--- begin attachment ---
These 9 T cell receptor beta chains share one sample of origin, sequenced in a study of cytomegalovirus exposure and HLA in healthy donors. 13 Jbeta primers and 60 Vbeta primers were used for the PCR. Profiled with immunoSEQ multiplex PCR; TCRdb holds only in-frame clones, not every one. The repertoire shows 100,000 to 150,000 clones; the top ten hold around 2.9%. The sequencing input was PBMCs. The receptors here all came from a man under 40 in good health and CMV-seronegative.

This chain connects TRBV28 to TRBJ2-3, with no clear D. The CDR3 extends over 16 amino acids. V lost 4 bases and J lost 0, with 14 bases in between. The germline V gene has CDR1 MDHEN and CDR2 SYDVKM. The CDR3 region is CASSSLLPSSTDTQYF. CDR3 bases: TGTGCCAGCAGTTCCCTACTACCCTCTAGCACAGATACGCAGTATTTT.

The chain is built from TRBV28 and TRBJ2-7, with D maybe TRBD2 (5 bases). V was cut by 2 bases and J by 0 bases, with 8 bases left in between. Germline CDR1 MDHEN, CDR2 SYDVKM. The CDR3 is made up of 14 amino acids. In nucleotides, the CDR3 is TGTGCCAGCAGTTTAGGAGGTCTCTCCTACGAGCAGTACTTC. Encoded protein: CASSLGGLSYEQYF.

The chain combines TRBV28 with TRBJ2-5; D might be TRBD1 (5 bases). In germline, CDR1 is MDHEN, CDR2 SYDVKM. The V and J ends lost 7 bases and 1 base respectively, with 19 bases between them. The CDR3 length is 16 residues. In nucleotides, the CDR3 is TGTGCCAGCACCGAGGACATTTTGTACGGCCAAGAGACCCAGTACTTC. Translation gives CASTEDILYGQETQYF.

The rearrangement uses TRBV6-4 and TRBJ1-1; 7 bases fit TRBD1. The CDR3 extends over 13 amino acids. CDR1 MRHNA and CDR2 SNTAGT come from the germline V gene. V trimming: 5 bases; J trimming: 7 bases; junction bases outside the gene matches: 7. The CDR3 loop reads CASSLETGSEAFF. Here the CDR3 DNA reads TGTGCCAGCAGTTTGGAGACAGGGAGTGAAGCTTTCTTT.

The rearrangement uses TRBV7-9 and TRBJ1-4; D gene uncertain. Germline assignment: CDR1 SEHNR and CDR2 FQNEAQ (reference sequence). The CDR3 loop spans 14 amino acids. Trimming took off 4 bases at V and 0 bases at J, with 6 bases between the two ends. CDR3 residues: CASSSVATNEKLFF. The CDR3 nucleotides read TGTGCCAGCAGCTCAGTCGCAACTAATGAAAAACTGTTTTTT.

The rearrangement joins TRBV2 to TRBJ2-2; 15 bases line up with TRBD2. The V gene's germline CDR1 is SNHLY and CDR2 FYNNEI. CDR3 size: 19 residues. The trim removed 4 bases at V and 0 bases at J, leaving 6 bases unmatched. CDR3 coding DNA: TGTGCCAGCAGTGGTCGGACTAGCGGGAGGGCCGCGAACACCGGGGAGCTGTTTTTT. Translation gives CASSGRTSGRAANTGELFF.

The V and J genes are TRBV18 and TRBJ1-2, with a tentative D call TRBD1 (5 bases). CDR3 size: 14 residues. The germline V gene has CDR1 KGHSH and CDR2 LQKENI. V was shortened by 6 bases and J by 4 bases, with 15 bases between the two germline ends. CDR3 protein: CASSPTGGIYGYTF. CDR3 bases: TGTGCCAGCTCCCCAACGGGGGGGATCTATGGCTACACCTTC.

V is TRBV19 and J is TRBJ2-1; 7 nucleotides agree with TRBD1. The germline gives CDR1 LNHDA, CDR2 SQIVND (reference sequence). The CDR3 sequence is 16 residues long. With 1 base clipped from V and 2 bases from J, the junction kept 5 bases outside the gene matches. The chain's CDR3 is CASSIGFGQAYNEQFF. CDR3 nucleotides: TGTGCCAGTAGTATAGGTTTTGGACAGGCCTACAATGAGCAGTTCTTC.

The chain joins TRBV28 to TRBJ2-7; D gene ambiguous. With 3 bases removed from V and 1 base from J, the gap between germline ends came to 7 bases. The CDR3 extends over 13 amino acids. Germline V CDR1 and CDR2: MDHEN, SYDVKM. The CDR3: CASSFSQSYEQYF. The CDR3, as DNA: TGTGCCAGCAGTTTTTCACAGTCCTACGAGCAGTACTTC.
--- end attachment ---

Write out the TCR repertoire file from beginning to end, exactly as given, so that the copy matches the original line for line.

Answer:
These 9 T cell receptor beta chains share one sample of origin, sequenced in a study of cytomegalovirus exposure and HLA in healthy donors. 13 Jbeta primers and 60 Vbeta primers were used for the PCR. Profiled with immunoSEQ multiplex PCR; TCRdb holds only in-frame clones, not every one. The repertoire shows 100,000 to 150,000 clones; the top ten hold around 2.9%. The sequencing input was PBMCs. The receptors here all came from a man under 40 in good health and CMV-seronegative.

This chain connects TRBV28 to TRBJ2-3, with no clear D. The CDR3 extends over 16 amino acids. V lost 4 bases and J lost 0, with 14 bases in between. The germline V gene has CDR1 MDHEN and CDR2 SYDVKM. The CDR3 region is CASSSLLPSSTDTQYF. CDR3 bases: TGTGCCAGCAGTTCCCTACTACCCTCTAGCACAGATACGCAGTATTTT.

The chain is built from TRBV28 and TRBJ2-7, with D maybe TRBD2 (5 bases). V was cut by 2 bases and J by 0 bases, with 8 bases left in between. Germline CDR1 MDHEN, CDR2 SYDVKM. The CDR3 is made up of 14 amino acids. In nucleotides, the CDR3 is TGTGCCAGCAGTTTAGGAGGTCTCTCCTACGAGCAGTACTTC. Encoded protein: CASSLGGLSYEQYF.

The chain combines TRBV28 with TRBJ2-5; D might be TRBD1 (5 bases). In germline, CDR1 is MDHEN, CDR2 SYDVKM. The V and J ends lost 7 bases and 1 base respectively, with 19 bases between them. The CDR3 length is 16 residues. In nucleotides, the CDR3 is TGTGCCAGCACCGAGGACATTTTGTACGGCCAAGAGACCCAGTACTTC. Translation gives CASTEDILYGQETQYF.

The rearrangement uses TRBV6-4 and TRBJ1-1; 7 bases fit TRBD1. The CDR3 extends over 13 amino acids. CDR1 MRHNA and CDR2 SNTAGT come from the germline V gene. V trimming: 5 bases; J trimming: 7 bases; junction bases outside the gene matches: 7. The CDR3 loop reads CASSLETGSEAFF. Here the CDR3 DNA reads TGTGCCAGCAGTTTGGAGACAGGGAGTGAAGCTTTCTTT.

The rearrangement uses TRBV7-9 and TRBJ1-4; D gene uncertain. Germline assignment: CDR1 SEHNR and CDR2 FQNEAQ (reference sequence). The CDR3 loop spans 14 amino acids. Trimming took off 4 bases at V and 0 bases at J, with 6 bases between the two ends. CDR3 residues: CASSSVATNEKLFF. The CDR3 nucleotides read TGTGCCAGCAGCTCAGTCGCAACTAATGAAAAACTGTTTTTT.

The rearrangement joins TRBV2 to TRBJ2-2; 15 bases line up with TRBD2. The V gene's germline CDR1 is SNHLY and CDR2 FYNNEI. CDR3 size: 19 residues. The trim removed 4 bases at V and 0 bases at J, leaving 6 bases unmatched. CDR3 coding DNA: TGTGCCAGCAGTGGTCGGACTAGCGGGAGGGCCGCGAACACCGGGGAGCTGTTTTTT. Translation gives CASSGRTSGRAANTGELFF.

The V and J genes are TRBV18 and TRBJ1-2, with a tentative D call TRBD1 (5 bases). CDR3 size: 14 residues. The germline V gene has CDR1 KGHSH and CDR2 LQKENI. V was shortened by 6 bases and J by 4 bases, with 15 bases between the two germline ends. CDR3 protein: CASSPTGGIYGYTF. CDR3 bases: TGTGCCAGCTCCCCAACGGGGGGGATCTATGGCTACACCTTC.

V is TRBV19 and J is TRBJ2-1; 7 nucleotides agree with TRBD1. The germline gives CDR1 LNHDA, CDR2 SQIVND (reference sequence). The CDR3 sequence is 16 residues long. With 1 base clipped from V and 2 bases from J, the junction kept 5 bases outside the gene matches. The chain's CDR3 is CASSIGFGQAYNEQFF. CDR3 nucleotides: TGTGCCAGTAGTATAGGTTTTGGACAGGCCTACAATGAGCAGTTCTTC.

The chain joins TRBV28 to TRBJ2-7; D gene ambiguous. With 3 bases removed from V and 1 base from J, the gap between germline ends came to 7 bases. The CDR3 extends over 13 amino acids. Germline V CDR1 and CDR2: MDHEN, SYDVKM. The CDR3: CASSFSQSYEQYF. The CDR3, as DNA: TGTGCCAGCAGTTTTTCACAGTCCTACGAGCAGTACTTC.